By Paul Beck
CEI Innovation Specialist
If a student catalyzes a meaningful change and a teacher isn’t there to grade it… did it even happen?
“Student agency” is a huge buzz-phrase in education. People are trying to find ways to get their students more involved by creating relevant learning experiences for them or asking them for their thoughts and opinions about school. But I have found that “agency” is often code for compliance. When I hear people talking about agency they often say they want their students to have agency so that they will get their homework in on time. Is this agency? And if so, is agency enough?
Through my work at the Lab at CEI, I’m questioning whether we should be calling this work “activation” instead of “agency.” What does it take for youth to be activated inside and outside of the education system? Many partners around the country are creating innovative and youth-driven initiatives focused on youth activation. Some believe that adults need to get out of the way; others think that resources and connections are the right way to do it.
Over the next 18 months the Lab at CEI is going to try to uncover innovative strategies to activate youth through our Innovation Fellows Program, partnerships with organizations leading the field in youth activation, and small tests of strategies we want to learn more about.
So, what are we trying to learn? We believe there are certain entry points or levers that we can pull to support youth activation. For young people to exert their power and design solutions for the problems that mean most to them, our schools need to change the way they interact with students. We think that activation occurs when a student has agency (the go and do-ness), clear purpose (understanding of self and what you care about most), and the power to make change (influence, access, and resources that youth can control). Our goal is to uncover the innovations that can help schools shift approaches and create opportunities for youth to be activated!
House plants 101: If you create the right conditions for a plant to grow, it will grow. If you over- or under- water or provide too much or too little sunlight, a plant will not grow. This is a very complicated idea boiled down to the simplest terms.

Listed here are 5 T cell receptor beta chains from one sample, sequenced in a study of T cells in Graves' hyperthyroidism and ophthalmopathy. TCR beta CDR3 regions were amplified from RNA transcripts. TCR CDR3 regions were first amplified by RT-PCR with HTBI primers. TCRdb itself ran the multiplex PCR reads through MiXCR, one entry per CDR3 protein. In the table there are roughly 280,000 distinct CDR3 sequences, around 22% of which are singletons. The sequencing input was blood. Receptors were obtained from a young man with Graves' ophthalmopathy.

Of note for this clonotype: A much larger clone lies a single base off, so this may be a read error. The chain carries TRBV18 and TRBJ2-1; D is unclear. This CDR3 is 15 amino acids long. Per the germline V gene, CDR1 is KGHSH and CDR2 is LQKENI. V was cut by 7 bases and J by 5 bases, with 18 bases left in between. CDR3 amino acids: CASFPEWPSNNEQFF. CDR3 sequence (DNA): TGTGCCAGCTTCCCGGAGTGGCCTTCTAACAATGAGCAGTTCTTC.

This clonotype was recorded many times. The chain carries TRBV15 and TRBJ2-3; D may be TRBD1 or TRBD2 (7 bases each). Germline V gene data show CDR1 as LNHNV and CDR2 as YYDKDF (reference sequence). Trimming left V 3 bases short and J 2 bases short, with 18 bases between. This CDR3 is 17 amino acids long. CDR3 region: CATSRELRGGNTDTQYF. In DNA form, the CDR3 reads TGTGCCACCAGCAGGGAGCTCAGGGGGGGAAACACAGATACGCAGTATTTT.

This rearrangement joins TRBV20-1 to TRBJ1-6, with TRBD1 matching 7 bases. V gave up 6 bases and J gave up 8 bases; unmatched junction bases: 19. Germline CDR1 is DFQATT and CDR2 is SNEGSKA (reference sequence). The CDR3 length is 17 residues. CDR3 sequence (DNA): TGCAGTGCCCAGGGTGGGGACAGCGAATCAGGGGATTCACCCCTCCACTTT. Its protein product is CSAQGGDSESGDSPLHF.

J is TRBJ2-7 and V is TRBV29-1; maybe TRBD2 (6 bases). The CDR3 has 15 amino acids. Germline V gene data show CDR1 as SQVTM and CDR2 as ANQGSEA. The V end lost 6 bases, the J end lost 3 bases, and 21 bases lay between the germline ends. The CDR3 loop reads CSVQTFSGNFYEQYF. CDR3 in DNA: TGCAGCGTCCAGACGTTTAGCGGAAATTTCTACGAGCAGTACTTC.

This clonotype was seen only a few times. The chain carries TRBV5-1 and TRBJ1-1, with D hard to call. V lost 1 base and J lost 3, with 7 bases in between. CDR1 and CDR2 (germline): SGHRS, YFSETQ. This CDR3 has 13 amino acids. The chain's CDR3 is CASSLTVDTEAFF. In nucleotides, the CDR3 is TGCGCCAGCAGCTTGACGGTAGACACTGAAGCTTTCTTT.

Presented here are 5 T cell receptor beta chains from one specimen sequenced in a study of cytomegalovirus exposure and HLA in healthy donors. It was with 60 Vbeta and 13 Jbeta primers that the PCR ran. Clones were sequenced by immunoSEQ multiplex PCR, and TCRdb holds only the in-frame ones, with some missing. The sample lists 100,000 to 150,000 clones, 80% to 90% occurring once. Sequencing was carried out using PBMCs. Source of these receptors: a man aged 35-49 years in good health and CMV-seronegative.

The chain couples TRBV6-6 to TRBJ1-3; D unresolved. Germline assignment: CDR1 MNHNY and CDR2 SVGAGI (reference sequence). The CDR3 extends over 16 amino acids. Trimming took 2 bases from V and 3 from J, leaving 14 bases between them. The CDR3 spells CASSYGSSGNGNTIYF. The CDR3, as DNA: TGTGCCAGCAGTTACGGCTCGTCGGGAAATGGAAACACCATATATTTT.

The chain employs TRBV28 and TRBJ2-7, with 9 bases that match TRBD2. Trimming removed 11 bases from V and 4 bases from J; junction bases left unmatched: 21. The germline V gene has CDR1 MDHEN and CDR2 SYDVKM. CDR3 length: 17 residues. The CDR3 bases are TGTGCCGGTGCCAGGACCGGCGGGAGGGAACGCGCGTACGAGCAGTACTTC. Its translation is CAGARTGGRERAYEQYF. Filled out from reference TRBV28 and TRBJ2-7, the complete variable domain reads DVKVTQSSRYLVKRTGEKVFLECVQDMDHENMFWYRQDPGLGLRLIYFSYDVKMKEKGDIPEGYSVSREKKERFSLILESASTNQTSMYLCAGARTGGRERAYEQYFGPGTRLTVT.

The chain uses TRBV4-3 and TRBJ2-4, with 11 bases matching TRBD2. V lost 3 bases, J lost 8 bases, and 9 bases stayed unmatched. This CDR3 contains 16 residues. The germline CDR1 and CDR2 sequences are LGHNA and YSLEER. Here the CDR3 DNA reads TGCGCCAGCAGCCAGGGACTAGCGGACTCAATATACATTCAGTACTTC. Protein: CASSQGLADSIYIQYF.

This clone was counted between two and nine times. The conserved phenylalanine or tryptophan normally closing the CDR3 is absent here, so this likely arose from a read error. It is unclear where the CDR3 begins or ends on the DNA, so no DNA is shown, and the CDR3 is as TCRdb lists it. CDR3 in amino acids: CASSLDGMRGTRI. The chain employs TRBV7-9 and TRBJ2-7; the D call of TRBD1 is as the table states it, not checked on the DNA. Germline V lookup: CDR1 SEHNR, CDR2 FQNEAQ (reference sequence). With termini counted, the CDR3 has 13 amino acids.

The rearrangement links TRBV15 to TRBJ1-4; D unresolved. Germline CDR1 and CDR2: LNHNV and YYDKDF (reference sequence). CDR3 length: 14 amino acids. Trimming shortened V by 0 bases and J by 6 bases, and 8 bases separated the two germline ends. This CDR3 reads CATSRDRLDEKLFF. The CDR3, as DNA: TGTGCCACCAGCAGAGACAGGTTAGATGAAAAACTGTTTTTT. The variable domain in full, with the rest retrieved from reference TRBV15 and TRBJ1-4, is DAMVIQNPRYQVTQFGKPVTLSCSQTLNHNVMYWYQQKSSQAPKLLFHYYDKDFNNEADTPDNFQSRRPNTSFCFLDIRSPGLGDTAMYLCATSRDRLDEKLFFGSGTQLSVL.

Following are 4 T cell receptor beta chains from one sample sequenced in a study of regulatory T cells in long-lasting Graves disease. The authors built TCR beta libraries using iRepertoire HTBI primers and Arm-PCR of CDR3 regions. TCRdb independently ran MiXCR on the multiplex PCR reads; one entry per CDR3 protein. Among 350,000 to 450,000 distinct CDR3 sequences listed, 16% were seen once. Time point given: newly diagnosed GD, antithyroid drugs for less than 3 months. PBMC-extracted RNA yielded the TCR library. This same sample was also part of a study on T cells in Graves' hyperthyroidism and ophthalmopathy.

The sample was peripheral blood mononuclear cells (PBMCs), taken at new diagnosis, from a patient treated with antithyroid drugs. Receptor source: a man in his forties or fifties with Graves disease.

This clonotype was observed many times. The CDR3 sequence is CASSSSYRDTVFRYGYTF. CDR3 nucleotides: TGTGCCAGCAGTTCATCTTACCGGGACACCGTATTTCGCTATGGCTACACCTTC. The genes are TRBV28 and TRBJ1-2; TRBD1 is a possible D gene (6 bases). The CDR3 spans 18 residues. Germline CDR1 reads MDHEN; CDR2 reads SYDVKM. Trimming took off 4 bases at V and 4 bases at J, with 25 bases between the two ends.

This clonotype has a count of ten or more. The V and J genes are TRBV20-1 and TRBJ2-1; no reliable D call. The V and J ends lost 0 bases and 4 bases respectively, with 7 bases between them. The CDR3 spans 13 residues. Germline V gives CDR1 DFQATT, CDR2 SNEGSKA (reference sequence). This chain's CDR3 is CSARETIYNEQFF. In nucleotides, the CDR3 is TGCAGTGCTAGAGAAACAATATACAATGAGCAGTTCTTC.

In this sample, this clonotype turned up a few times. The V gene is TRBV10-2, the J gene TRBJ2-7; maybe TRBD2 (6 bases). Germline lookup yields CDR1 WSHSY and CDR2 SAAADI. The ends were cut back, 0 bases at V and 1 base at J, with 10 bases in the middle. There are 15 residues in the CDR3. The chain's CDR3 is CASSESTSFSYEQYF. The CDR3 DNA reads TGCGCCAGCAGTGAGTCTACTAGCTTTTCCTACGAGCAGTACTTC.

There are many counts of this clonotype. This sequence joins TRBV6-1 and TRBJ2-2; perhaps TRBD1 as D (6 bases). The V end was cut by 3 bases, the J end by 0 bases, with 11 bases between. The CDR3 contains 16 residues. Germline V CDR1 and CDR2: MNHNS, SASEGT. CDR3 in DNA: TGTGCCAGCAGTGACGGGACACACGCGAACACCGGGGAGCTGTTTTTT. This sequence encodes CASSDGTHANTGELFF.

So, what are the right conditions for positive youth activation? How can we create the conditions that allow for students to stretch their wings, identify their passion and access the power they need to make meaningful change in their schools?
This is one of the levers we want to learn more about at The Lab at CEI. What do students need to know and be able to do? What do adults need to know and be able to do? What structures and policies best create the conditions for youth activation?
Is it what you know or who you know that gives you the power to affect the world? Julia Freeland Fischer tells us in her book Who You Know that our current education system is designed to limit the connections young people have to the school community. In most schools, young people cannot access industry professionals, diverse groups of people or peers outside of their community. For students of poverty and students of color this often means that they are denied access to powerful social networks outside of their close-knit communities. For youth to create meaningful change, they often rely on the adults around them to do the connecting for them. This creates unnecessary and imaginary barriers; instead, young people should be connected with peers and near peers, professional adults, and community leaders, with direct access to the centers of power needed to create sustainable and systemic change. How can we create networks, communities and strategies that expand the social networks of young people?
Direction and Drive
How many times have you seen a young person who has the charisma, social capital, and drive to influence their peers and adults around them? How many times have you heard, “I hope they use their powers for good!” or “If they only had some direction, they would be unstoppable!” Young people have no shortage of passion. Too often, we think that we can create relevance for learning if we can only find a topic that speaks to our students or give them a task in their zone of proximal development. We know that when young people are passionate about something, they demonstrate growth mindset, determination, self-direction, and academic mindset. Unfortunately, we aren’t always sure how to turn that passion into purpose. What if we were better at supporting students to find and engage their purpose? Can you make learning relevant for a student, or do they need to make learning relevant for themselves? What if we had strategies to effectively engage students in their purpose? Would this ensure that students were activated?
The Lab at CEI is seeking entrepreneurs in education who are designing innovations to support and unlock youth activation. What lever are you working in and how can you bring your idea to life? CEI’s Innovation Fellows engage in a 5-day program and receive $1000 to support their participation and the development of their venture.